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New Ranger-Guided Kayak Tours at De Soto National Memorial

Kayak tour

Visitors on a kayak tour at De Soto National Memorial. NPS photo.

When Spanish explorer Hernando de Soto arrived in Tampa Bay in 1539 he probably didn't have a kayak, but those watercraft are a great way for present-day visitors to explore the waters at De Soto National Memorial. New ranger-guided kayak tours of the Florida park are now being offered on Saturday mornings. Here's how to sign up.

“Water plays important part in the telling of the story of de Soto’s expedition and the lives of the Southeastern American Indian,” says Jorge Acevedo, the park’s chief of interpretation. “Not to utilize this resource is to only tell half of the story of this history.”

"The waters off De Soto National Memorial have been witness to over two thousand years of history, from Paleo-Indian habitation and Spanish conquistadors to Florida cattle drives and Civil War cannon battles. The water ecosystem gives the visitor the opportunity to understand how people from the past as well as the present use the water as a source of life and renewal," Acevedo notes.

To help provide visitor access to the area's water resources, the park has obtained kayaks and equipment to outfit park visitors and give them the opportunity to experience kayaking and the outdoors. The rangers responsible for giving guided tours were trained in boating techniques by the U.S. Coast Guard Auxiliary and in water rescue and kayak survival. The program is designed to give the visitor a safe and free tour of the parks aquatic resources and expand the opportunities by rangers to accomplish the parks mission.

On March 6th, Ranger Sarah Schoenfelder led the park’s first group of kayakers out on the water. The group included an equal mix of first-time and experienced kayakers. Schoenfelder led the group on a ninety minute tour that took them around the point of the park and into a protective cove and back to their starting point.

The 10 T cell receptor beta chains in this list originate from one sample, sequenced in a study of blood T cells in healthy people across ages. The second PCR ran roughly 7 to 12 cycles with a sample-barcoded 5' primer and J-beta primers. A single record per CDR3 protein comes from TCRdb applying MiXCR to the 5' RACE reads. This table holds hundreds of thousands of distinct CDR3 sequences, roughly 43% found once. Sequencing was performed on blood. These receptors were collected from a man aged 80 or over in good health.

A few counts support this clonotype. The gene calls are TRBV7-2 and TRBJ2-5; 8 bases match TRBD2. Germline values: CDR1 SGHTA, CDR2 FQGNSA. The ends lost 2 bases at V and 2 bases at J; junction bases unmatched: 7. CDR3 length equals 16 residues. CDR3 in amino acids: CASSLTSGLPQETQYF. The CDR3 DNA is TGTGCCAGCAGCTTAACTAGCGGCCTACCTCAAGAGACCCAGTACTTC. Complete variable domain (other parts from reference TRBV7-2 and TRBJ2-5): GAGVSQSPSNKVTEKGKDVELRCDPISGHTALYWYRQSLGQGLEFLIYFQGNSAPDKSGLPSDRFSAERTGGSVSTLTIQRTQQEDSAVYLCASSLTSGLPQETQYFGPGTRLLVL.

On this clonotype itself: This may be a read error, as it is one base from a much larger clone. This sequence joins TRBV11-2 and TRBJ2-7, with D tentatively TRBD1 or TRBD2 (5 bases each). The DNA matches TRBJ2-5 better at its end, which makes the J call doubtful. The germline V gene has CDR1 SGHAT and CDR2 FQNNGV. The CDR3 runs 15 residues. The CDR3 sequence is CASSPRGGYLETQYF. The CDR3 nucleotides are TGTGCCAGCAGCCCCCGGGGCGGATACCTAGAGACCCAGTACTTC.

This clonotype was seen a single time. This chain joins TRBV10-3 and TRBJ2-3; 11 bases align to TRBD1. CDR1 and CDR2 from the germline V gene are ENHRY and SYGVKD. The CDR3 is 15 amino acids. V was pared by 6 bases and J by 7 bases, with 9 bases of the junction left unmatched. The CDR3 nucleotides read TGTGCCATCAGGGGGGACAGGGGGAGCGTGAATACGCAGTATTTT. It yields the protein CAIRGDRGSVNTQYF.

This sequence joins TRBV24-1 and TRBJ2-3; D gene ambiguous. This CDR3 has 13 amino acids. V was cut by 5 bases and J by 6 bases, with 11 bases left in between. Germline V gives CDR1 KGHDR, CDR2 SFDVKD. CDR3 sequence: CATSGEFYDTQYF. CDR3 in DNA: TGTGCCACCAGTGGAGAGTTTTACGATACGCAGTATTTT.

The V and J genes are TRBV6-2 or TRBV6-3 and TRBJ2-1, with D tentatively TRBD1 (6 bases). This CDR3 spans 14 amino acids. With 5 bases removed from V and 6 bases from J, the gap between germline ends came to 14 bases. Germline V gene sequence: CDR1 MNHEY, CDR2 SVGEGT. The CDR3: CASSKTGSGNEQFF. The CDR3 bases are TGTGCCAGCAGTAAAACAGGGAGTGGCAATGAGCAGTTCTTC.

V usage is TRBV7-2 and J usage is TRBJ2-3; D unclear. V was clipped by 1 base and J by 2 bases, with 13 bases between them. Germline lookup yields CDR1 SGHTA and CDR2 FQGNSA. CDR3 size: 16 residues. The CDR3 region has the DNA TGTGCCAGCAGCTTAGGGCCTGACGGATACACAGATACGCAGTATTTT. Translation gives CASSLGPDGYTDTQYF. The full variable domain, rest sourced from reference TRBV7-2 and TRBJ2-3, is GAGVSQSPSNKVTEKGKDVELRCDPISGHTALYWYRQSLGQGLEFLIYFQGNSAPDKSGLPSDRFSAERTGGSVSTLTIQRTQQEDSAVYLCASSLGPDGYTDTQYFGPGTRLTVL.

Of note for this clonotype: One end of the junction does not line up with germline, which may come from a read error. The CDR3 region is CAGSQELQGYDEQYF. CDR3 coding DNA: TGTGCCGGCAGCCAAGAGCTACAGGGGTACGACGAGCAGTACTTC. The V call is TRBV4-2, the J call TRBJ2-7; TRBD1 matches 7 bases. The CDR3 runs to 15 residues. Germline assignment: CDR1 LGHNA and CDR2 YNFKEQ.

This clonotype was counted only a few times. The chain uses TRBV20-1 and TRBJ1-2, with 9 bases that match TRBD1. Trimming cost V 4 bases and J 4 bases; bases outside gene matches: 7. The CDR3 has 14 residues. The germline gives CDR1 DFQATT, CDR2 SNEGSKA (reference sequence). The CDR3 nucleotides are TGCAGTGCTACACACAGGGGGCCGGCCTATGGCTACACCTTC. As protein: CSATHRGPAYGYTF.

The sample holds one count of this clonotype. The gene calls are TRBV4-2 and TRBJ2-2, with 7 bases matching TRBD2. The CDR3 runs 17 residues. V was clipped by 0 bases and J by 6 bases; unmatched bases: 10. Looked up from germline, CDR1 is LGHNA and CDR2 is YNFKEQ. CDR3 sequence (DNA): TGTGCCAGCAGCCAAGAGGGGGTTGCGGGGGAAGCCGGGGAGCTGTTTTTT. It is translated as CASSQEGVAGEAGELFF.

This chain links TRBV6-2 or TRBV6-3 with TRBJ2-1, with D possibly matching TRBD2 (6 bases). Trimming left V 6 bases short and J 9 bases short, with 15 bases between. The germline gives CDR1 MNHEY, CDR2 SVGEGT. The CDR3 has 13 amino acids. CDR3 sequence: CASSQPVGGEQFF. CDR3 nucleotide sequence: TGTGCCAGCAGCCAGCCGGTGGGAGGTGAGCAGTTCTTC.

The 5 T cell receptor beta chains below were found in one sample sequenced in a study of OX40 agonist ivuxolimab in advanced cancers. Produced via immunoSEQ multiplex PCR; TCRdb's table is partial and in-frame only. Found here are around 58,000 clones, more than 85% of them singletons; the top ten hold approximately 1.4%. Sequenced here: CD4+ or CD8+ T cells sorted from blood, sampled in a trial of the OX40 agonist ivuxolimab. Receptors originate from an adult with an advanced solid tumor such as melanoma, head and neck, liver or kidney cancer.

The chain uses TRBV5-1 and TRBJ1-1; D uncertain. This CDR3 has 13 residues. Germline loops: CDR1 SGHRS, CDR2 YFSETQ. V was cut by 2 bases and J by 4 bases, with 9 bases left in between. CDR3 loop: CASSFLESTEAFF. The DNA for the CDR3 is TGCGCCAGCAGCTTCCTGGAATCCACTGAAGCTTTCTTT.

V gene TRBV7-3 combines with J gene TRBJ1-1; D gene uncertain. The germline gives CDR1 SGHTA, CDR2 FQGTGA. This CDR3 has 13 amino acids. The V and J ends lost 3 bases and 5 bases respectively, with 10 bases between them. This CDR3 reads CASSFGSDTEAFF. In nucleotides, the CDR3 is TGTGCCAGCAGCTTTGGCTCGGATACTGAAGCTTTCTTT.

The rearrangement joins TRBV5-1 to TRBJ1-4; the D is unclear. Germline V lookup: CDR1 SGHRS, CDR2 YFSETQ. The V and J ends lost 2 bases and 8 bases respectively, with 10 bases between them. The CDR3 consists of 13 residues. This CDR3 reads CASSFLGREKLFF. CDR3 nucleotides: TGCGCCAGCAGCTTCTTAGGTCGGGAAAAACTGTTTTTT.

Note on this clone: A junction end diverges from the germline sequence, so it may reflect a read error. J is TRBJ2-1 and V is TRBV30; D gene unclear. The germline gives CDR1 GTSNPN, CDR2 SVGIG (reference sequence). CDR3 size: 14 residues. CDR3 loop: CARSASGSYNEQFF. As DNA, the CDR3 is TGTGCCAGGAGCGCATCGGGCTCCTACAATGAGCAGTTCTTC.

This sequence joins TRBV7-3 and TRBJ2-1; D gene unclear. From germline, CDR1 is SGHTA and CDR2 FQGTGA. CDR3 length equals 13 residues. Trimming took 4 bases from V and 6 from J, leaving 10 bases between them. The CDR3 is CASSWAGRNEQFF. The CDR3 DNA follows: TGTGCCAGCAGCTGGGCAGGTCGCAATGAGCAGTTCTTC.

The tour made several stops to allow the ranger to share stories and facts about the lives of Florida’s Native Americans and the Spanish conquest. Visitors also got a rare opportunity to see a bottlenose dolphin at close range as it passed by the group.

Feedback from participants was very positive. “I feel the tour went very well,” said Schoenfelder. “The kayakers were able to see many of the great resources and historical landscape from a different viewpoint. I feel that they were able to see the whole story of the expedition for the first time.”

The guided kayak programs will be offered at De Soto National Memorial at 9:30 a.m. on Saturdays throughout the year. A total of ten "seats" are available in the park's ten kayaks, so advance reservations for a tour are needed. You can sign up by calling the park at 941-792-0458, extension 105. The trips are free of charge, and all necessary equipment is provided.

De Soto National Memorial commemorates the landing of Spanish explorer Hernando de Soto in Florida in 1539 and the first extensive organized exploration by Europeans of what is now the southern United States.

The park is located in Bradenton, Florida, and offers living history programs December through April, a nature trail and fine birding opportunities in the fall and early spring. The park website includes driving directions and other details to help you plan a visit.


Question: If I bring my own kayak, where exactly in the park can I launch to easily access the cove?

How far from the parking area will I have to carry/drag my kayak?


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